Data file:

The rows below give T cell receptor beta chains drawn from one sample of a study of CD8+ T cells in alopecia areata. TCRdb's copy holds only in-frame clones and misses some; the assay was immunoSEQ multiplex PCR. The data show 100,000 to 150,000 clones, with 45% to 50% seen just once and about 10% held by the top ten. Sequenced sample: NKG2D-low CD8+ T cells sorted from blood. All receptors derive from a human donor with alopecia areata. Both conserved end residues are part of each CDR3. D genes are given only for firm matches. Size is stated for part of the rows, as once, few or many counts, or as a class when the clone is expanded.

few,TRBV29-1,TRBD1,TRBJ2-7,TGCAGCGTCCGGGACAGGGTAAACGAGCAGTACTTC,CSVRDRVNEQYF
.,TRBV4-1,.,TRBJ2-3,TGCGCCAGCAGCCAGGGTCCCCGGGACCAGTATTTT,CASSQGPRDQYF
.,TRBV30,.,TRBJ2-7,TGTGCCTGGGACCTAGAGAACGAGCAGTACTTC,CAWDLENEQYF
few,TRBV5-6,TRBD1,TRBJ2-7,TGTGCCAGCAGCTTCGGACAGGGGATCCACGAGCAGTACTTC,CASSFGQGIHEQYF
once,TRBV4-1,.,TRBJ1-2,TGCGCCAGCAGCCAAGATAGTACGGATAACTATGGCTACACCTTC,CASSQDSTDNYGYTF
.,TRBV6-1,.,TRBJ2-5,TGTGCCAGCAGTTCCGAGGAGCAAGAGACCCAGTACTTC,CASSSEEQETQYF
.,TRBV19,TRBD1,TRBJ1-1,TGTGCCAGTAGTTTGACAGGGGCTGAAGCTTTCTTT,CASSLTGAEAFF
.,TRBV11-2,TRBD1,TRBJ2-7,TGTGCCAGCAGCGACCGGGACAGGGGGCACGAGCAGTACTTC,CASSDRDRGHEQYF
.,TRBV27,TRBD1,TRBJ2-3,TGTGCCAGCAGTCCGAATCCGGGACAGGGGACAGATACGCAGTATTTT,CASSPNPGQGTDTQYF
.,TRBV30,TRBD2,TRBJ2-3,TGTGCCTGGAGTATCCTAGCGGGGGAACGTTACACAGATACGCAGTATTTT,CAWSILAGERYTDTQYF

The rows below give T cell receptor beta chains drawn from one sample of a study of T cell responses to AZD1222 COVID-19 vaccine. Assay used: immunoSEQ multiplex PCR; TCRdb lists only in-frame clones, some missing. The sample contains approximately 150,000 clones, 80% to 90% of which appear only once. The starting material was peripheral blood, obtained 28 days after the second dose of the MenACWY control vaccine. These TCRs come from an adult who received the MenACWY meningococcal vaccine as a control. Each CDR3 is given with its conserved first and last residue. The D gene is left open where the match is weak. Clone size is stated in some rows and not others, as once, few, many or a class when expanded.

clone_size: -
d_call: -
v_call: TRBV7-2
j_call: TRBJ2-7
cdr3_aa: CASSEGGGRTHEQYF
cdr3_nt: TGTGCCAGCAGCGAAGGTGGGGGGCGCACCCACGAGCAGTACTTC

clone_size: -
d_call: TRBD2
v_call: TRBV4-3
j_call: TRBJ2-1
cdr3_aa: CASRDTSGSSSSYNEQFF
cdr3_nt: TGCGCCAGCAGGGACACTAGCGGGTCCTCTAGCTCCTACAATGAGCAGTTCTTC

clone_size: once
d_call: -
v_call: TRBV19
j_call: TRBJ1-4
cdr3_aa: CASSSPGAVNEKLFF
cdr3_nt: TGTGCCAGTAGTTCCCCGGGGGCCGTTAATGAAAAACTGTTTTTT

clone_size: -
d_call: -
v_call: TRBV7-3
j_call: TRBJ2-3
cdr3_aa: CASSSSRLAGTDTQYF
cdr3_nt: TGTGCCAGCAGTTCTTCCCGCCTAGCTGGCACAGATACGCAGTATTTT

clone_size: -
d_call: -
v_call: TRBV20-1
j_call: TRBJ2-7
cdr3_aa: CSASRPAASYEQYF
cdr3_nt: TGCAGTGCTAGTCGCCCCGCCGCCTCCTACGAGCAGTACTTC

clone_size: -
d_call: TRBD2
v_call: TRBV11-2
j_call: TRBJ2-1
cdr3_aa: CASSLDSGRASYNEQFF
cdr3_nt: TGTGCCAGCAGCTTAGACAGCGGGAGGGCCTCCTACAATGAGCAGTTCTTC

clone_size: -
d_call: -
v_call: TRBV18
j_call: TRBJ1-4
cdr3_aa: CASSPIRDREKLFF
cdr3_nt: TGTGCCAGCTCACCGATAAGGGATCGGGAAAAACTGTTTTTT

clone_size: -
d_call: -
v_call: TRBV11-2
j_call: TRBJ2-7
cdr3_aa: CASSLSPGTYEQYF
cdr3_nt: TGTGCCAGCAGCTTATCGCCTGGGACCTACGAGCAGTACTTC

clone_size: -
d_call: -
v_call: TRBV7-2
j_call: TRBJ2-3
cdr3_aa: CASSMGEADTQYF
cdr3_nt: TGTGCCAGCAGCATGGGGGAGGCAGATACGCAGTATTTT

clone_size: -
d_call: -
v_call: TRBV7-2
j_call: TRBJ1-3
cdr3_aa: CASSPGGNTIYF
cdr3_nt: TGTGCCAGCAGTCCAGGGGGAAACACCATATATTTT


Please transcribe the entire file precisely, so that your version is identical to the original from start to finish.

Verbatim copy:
The rows below give T cell receptor beta chains drawn from one sample of a study of CD8+ T cells in alopecia areata. TCRdb's copy holds only in-frame clones and misses some; the assay was immunoSEQ multiplex PCR. The data show 100,000 to 150,000 clones, with 45% to 50% seen just once and about 10% held by the top ten. Sequenced sample: NKG2D-low CD8+ T cells sorted from blood. All receptors derive from a human donor with alopecia areata. Both conserved end residues are part of each CDR3. D genes are given only for firm matches. Size is stated for part of the rows, as once, few or many counts, or as a class when the clone is expanded.

few,TRBV29-1,TRBD1,TRBJ2-7,TGCAGCGTCCGGGACAGGGTAAACGAGCAGTACTTC,CSVRDRVNEQYF
.,TRBV4-1,.,TRBJ2-3,TGCGCCAGCAGCCAGGGTCCCCGGGACCAGTATTTT,CASSQGPRDQYF
.,TRBV30,.,TRBJ2-7,TGTGCCTGGGACCTAGAGAACGAGCAGTACTTC,CAWDLENEQYF
few,TRBV5-6,TRBD1,TRBJ2-7,TGTGCCAGCAGCTTCGGACAGGGGATCCACGAGCAGTACTTC,CASSFGQGIHEQYF
once,TRBV4-1,.,TRBJ1-2,TGCGCCAGCAGCCAAGATAGTACGGATAACTATGGCTACACCTTC,CASSQDSTDNYGYTF
.,TRBV6-1,.,TRBJ2-5,TGTGCCAGCAGTTCCGAGGAGCAAGAGACCCAGTACTTC,CASSSEEQETQYF
.,TRBV19,TRBD1,TRBJ1-1,TGTGCCAGTAGTTTGACAGGGGCTGAAGCTTTCTTT,CASSLTGAEAFF
.,TRBV11-2,TRBD1,TRBJ2-7,TGTGCCAGCAGCGACCGGGACAGGGGGCACGAGCAGTACTTC,CASSDRDRGHEQYF
.,TRBV27,TRBD1,TRBJ2-3,TGTGCCAGCAGTCCGAATCCGGGACAGGGGACAGATACGCAGTATTTT,CASSPNPGQGTDTQYF
.,TRBV30,TRBD2,TRBJ2-3,TGTGCCTGGAGTATCCTAGCGGGGGAACGTTACACAGATACGCAGTATTTT,CAWSILAGERYTDTQYF

The rows below give T cell receptor beta chains drawn from one sample of a study of T cell responses to AZD1222 COVID-19 vaccine. Assay used: immunoSEQ multiplex PCR; TCRdb lists only in-frame clones, some missing. The sample contains approximately 150,000 clones, 80% to 90% of which appear only once. The starting material was peripheral blood, obtained 28 days after the second dose of the MenACWY control vaccine. These TCRs come from an adult who received the MenACWY meningococcal vaccine as a control. Each CDR3 is given with its conserved first and last residue. The D gene is left open where the match is weak. Clone size is stated in some rows and not others, as once, few, many or a class when expanded.

clone_size: -
d_call: -
v_call: TRBV7-2
j_call: TRBJ2-7
cdr3_aa: CASSEGGGRTHEQYF
cdr3_nt: TGTGCCAGCAGCGAAGGTGGGGGGCGCACCCACGAGCAGTACTTC

clone_size: -
d_call: TRBD2
v_call: TRBV4-3
j_call: TRBJ2-1
cdr3_aa: CASRDTSGSSSSYNEQFF
cdr3_nt: TGCGCCAGCAGGGACACTAGCGGGTCCTCTAGCTCCTACAATGAGCAGTTCTTC

clone_size: once
d_call: -
v_call: TRBV19
j_call: TRBJ1-4
cdr3_aa: CASSSPGAVNEKLFF
cdr3_nt: TGTGCCAGTAGTTCCCCGGGGGCCGTTAATGAAAAACTGTTTTTT

clone_size: -
d_call: -
v_call: TRBV7-3
j_call: TRBJ2-3
cdr3_aa: CASSSSRLAGTDTQYF
cdr3_nt: TGTGCCAGCAGTTCTTCCCGCCTAGCTGGCACAGATACGCAGTATTTT

clone_size: -
d_call: -
v_call: TRBV20-1
j_call: TRBJ2-7
cdr3_aa: CSASRPAASYEQYF
cdr3_nt: TGCAGTGCTAGTCGCCCCGCCGCCTCCTACGAGCAGTACTTC

clone_size: -
d_call: TRBD2
v_call: TRBV11-2
j_call: TRBJ2-1
cdr3_aa: CASSLDSGRASYNEQFF
cdr3_nt: TGTGCCAGCAGCTTAGACAGCGGGAGGGCCTCCTACAATGAGCAGTTCTTC

clone_size: -
d_call: -
v_call: TRBV18
j_call: TRBJ1-4
cdr3_aa: CASSPIRDREKLFF
cdr3_nt: TGTGCCAGCTCACCGATAAGGGATCGGGAAAAACTGTTTTTT

clone_size: -
d_call: -
v_call: TRBV11-2
j_call: TRBJ2-7
cdr3_aa: CASSLSPGTYEQYF
cdr3_nt: TGTGCCAGCAGCTTATCGCCTGGGACCTACGAGCAGTACTTC

clone_size: -
d_call: -
v_call: TRBV7-2
j_call: TRBJ2-3
cdr3_aa: CASSMGEADTQYF
cdr3_nt: TGTGCCAGCAGCATGGGGGAGGCAGATACGCAGTATTTT

clone_size: -
d_call: -
v_call: TRBV7-2
j_call: TRBJ1-3
cdr3_aa: CASSPGGNTIYF
cdr3_nt: TGTGCCAGCAGTCCAGGGGGAAACACCATATATTTT